“The Word was made flesh and dwelt among us.” The Word made flesh dwells among us, who was hidden during his days in Nazareth, not clearly seen in the days of his ministry, abandoned in the days of his Passion and Death. Now, he is with us in the days of his resurrection, calling us to follow him. Everyday.

We say the Angelus everyday, our first prayer.

“Hail Mary, full of grace, the Lord is with you. Blessed are you among women and blessed is the fruit of your womb, Jesus. Holy Mary, Mother of God, pray for us sinners, now and at the hour of our death. Amen.

Prayers for the Morning

The Liturgy of the Hours, the prayer of the church, offers a rich feast of psalms, canticles and readings from scripture for morning and evening prayer. It helps to know where they come from.
Two prayers of the three young men, Shadrach, Meshach and Abednego, from the Book of Daniel 3, 14f appear regularly in morning prayers. The first for morning prayer, Tuesday Week IV is Azariah’s (Abednego) prayer for mercy.
The young men are thrown bound into a fiery furnace by the Babylonian King Nebuchadnezzar because they won’t worship a golden idol he set up. “Unfettered and unhurt” they walk freely in the fire, joined by an angel. They go unharmed, saved by their faith in God.
Here’s Azariah’s prayer:
“Blessed are you, and praiseworthy,
O Lord, the God of our ancestors,
and glorious forever is your name.
For you are just in all you have done;
all your deeds are faultless, all your ways right,
and all your judgments proper.
For we have sinned and transgressed
by departing from you,
and we have done every kind of evil.
For your name’s sake, do not deliver us up forever,
or make void your covenant.
Do not take away your mercy from us,
for the sake of Abraham, your beloved,
Isaac your servant, and Israel your holy one,
To whom you promised to multiply their offspring
like the stars of heaven,
or the sand on the shore of the sea.
For we are reduced, O Lord, beyond any other nation,
brought low everywhere in the world this day
because of our sins.
We have in our day no prince, prophet, or leader,
no burnt offering, sacrifice, oblation, or incense,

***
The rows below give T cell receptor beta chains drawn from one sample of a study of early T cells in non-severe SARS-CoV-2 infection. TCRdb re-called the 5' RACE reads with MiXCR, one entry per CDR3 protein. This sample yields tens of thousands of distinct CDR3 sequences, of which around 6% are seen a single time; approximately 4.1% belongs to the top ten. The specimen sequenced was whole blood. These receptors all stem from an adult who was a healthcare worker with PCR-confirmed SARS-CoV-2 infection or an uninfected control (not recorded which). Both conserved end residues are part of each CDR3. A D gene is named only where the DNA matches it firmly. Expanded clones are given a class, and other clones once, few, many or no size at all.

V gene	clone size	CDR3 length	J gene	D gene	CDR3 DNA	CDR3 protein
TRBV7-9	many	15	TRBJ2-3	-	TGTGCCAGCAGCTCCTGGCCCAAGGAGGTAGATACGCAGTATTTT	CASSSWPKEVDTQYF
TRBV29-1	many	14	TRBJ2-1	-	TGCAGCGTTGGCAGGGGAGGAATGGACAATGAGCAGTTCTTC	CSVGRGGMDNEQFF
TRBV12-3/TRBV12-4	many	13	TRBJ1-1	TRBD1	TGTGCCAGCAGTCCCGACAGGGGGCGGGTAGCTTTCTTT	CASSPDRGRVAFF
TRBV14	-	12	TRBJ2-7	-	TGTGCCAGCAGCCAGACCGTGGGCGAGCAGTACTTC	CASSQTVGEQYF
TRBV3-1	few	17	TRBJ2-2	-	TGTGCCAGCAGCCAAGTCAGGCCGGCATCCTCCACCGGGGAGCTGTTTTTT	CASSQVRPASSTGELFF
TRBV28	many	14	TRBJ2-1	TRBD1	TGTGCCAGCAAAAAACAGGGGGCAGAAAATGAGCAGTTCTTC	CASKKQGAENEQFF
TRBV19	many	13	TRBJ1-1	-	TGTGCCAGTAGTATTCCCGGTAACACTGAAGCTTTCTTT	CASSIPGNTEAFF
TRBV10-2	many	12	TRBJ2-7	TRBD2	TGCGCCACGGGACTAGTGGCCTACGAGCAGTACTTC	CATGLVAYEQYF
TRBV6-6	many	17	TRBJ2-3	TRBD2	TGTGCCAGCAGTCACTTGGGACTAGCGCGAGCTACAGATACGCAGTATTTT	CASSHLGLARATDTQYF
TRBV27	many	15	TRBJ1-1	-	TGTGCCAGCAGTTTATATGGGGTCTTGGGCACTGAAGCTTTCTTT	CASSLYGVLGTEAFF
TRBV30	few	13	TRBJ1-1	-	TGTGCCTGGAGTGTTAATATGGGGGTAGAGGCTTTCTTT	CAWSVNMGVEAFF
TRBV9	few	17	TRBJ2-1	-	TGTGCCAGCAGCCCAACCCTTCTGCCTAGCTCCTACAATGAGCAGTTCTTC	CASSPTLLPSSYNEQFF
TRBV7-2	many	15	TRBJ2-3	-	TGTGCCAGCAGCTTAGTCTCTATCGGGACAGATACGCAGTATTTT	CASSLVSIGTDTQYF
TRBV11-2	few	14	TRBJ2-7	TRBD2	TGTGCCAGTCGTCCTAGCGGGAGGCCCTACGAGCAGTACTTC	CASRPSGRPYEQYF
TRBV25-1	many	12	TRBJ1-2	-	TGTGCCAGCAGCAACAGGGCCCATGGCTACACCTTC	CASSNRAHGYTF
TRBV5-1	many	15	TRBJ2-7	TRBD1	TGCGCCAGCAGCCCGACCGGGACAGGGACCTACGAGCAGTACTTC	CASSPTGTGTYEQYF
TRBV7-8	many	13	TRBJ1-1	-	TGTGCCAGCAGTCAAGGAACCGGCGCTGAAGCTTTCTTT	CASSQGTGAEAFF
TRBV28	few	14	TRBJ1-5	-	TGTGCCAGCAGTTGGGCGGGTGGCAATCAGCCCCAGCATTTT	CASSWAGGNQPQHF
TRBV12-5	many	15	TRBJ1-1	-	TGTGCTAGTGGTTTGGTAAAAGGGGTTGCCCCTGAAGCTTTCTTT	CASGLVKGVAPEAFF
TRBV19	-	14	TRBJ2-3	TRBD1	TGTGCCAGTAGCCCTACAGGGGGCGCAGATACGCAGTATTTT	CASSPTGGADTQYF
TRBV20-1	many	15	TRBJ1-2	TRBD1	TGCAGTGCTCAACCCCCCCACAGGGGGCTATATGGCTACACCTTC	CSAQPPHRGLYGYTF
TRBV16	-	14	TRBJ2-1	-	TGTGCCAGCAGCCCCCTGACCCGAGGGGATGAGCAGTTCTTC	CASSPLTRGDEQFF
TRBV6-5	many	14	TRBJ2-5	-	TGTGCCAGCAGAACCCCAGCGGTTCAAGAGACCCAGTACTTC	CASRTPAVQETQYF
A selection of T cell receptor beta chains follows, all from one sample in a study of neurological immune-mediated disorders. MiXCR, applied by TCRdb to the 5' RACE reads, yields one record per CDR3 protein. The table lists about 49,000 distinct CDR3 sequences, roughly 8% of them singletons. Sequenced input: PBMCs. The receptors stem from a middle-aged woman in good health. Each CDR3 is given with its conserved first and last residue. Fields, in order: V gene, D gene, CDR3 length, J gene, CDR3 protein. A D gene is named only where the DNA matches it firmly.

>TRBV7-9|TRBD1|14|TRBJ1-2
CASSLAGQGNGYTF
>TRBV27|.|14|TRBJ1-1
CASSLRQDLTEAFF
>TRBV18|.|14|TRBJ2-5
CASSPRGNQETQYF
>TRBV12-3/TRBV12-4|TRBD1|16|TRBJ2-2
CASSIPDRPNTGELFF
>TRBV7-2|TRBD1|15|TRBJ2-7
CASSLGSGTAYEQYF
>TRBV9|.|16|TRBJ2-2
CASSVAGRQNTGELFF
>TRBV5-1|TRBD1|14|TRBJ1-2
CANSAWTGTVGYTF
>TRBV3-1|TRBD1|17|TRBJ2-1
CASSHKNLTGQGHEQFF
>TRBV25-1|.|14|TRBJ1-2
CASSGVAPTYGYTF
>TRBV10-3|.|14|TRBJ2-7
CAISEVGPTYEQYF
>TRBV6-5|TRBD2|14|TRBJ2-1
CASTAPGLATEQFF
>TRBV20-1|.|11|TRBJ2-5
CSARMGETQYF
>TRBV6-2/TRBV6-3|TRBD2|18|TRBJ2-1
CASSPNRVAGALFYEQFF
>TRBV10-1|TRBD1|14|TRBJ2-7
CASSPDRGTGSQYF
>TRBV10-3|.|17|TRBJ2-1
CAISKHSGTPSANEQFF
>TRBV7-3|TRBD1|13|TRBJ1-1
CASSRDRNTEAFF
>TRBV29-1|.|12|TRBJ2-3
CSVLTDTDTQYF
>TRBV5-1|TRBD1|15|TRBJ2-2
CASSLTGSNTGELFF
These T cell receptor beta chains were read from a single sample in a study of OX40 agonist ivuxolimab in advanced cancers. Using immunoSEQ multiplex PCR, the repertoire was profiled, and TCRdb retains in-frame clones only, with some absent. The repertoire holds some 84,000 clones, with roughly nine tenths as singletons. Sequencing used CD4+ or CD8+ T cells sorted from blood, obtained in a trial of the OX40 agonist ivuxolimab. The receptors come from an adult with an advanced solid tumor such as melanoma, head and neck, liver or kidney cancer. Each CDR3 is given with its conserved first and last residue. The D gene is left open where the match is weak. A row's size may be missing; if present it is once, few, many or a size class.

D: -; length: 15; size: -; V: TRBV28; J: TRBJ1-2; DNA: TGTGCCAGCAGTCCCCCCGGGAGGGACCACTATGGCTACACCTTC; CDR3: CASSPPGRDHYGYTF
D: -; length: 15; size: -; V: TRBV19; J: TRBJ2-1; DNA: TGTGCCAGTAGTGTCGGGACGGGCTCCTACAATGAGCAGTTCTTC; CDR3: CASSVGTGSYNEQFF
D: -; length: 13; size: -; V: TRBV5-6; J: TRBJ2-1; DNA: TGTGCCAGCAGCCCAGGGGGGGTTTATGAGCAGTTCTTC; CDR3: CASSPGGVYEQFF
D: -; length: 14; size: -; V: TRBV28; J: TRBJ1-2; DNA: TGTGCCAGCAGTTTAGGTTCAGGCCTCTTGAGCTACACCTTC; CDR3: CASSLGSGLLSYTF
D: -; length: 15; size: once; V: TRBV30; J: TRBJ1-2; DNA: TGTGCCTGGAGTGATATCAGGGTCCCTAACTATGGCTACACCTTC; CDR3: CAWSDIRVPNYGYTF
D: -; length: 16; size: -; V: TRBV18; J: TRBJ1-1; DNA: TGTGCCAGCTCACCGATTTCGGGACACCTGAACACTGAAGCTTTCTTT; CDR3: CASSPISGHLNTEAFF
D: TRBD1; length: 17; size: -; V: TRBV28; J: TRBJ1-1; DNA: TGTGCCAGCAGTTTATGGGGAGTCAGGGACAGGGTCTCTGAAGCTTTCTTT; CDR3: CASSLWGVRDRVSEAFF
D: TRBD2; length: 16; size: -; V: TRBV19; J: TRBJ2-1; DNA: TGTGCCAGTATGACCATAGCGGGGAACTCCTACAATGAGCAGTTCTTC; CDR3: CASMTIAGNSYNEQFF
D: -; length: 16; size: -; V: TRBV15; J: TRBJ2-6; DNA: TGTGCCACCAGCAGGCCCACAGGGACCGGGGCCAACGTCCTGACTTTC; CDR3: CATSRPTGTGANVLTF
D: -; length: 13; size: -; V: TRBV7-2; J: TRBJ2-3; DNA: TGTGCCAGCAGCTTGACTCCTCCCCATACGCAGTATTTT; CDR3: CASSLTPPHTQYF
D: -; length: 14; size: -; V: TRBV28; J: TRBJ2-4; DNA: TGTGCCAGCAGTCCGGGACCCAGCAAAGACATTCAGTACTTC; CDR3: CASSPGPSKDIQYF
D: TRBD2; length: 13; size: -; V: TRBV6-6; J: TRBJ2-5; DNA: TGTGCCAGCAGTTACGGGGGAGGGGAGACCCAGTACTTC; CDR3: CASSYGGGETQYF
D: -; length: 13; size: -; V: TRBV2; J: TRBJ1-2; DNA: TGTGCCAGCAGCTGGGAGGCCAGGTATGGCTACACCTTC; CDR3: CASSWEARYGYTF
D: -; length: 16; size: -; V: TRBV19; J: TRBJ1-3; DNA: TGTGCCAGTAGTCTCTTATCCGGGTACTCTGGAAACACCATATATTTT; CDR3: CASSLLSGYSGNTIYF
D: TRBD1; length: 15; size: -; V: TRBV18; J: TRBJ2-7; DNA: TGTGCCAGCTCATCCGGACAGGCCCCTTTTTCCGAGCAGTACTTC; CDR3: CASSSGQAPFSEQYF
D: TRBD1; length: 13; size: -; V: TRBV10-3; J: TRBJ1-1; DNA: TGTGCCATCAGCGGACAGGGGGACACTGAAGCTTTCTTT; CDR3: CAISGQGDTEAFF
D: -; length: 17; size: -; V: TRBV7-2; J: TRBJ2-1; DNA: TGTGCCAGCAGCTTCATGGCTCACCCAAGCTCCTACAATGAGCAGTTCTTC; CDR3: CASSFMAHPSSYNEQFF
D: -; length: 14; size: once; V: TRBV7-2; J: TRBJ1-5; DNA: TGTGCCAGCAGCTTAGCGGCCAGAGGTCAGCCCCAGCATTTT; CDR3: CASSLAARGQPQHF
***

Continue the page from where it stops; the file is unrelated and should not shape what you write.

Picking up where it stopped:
no place to offer first fruits, to find favor with you.
But with contrite heart and humble spirit
let us be received;
As though it were burnt offerings of rams and bulls,
or tens of thousands of fat lambs,
So let our sacrifice be in your presence today and
find favor before you
for those who trust in you cannot be put to shame.
And now we follow you with our whole heart,
we fear you and we seek your face.
Do not put us to shame.
(Daniel 3, 26,27,29,34-41)

The young men in the furnace belong to a Jewish community in exile, with no priest, prophet or leader, no temple to offer sacrifice, but they willingly shoulder the world they’ve received from past generations. They also have sins and mistakes of their own.
Their imperfect world can become a fiery furnace, but the young men believe in God’s promises: offspring like the stars in the sky and the sands of the sea. “We follow you with our whole heart, we fear you and seek your face. Do not put us to shame.”
Isn’t that a good prayer for days that can become a fiery furnace? When we hope in God’s promises, trusting and uncomplaining, we can walk freely in the fire too, “unfettered and unhurt.”
The second prayer from the Book of Daniel is found in a longer form as the canticle for Sunday morning prayer in the 1st and 3rd weeks of the Liturgy of the Hours (Daniel 3, 51-90) and in a shorter form as the canticle for Sunday morning prayer for the 2nd and 4th weeks. (Daniel 3,54-57) It’s a prayer of thanksgiving.